When we arrived in Bukit Lawang, after a long journey complete with flat tires, we were attacked by at least 30 men, who pulled us in all directions to bring us to hotels, sell us tours etc. This is no exaggeration, and I was more than annoyed, yelled to leave us alone and even more, not to touch me, but that didn´t help. They asked us where we wanted to stay, and when we mentioned the name of the hotel, they pointed in 10 different directions how to get there. Finally I asked a man in a shop where we had to go, and he pointed us in the good direction, thank god. Welcome in Bukit Lawang. We had a nice banana-pineapple-cocos

Jungle Trekking around Bukit Lawang. First we see some ´wild´ Orang Utans
pancake for dinner, and when we got back to our appartment we had to be careful not to step on the hundreds of huge frogs which

showed up every evening after sunset. Ugh! There are not many animals I hate, but frogs are definitely among them.
Next morning we went to the headquarters of The Orang Utan Rehabilitation centre, to buy a permit to visit the place. In the afternoon we went up to the feeding platform (about 45 minutes of walking from the centre of town) and saw the Orang Utans coming towards it, to get there twice daily meal of bananas. The aim of the centre is to learn the animals

which were born in prisonship, to live in the jungle again. Slowly slowly they are tought how to survive and in the end, they are put back in the forest. Being there, they get the opportunity to be feeded twice a day, but only bananas, so the are stimulated to find other types of fruits on their own. Once they are enough adapted, they don´t come back anymore, but live a ´free´ life. They will never be really wild again though, because they are too much used to people. So, when tourists make a jungle tour in these forests with a guide, like we did (see photo), there are some guides, who feed them bananas and other fruits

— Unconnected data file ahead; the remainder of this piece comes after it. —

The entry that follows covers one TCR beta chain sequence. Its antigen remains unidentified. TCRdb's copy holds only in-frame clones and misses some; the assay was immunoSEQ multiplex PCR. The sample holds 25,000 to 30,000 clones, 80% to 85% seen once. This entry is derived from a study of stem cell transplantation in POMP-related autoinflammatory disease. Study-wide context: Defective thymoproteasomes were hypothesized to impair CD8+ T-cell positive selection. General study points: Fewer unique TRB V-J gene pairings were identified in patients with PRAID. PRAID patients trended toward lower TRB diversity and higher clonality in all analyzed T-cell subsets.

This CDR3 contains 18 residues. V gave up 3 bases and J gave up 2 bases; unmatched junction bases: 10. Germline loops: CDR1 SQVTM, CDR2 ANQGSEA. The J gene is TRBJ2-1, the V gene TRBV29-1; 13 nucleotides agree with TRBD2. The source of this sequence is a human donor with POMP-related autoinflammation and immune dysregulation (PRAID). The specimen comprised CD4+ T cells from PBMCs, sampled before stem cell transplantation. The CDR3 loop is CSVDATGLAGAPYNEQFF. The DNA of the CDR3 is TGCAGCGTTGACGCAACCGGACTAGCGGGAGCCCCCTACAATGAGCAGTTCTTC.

After 8 hours of very steep hiking, we arrive at our camp site, completely exhausted
to please their tourists. But this is really stupid, because this way they ruin the hard

work of the Rehabilitation programma. The animals have to learn to survive on their own, and by the way, human contact can contaminate them with some diseases where they have no resistence against. So asked around first, before you decide which guide you will take on your tour.
We definitely made the wrong choice concerning guides. They knew really nothing about the flora and fauna while there were so many beautiful things to see. The 2 day tour (which was really overpriced too) was very very hard, too rough for normal people like us. It was more like trekking than it was animal spotting; be aware before you go! We thought we would get a heart attack while climbing like Jane and Tarzan for 7 hours! The hills were too high, it was hot, you cannot carry enough water for 2 days,n there were many leeches, mosquitoes etc
And the walking speed was too high. All the time they were saying we couldn´t slow down because we had to cross the river before dark and before the rain showers! Yes please! Finally we reached the camp site, crossed the river by tubes (nice!) and spent a real adventurous night in the jungle, with spiders, snakes, mice, ants etc. in and around our ´hut´,which was not more than a smal roof. Next morning, we all experienced muscle pain like we never did before, probably from the rough trekking we did, but not to forget from the more than thin mats we slept on. After breakfast, we headed back to the village, but even for all the money in the world, I would not have gone back by foot! We went back rafting down the rivir, and this great experience made us forget all about the previous day. Our only concern were the survival of our cameras…..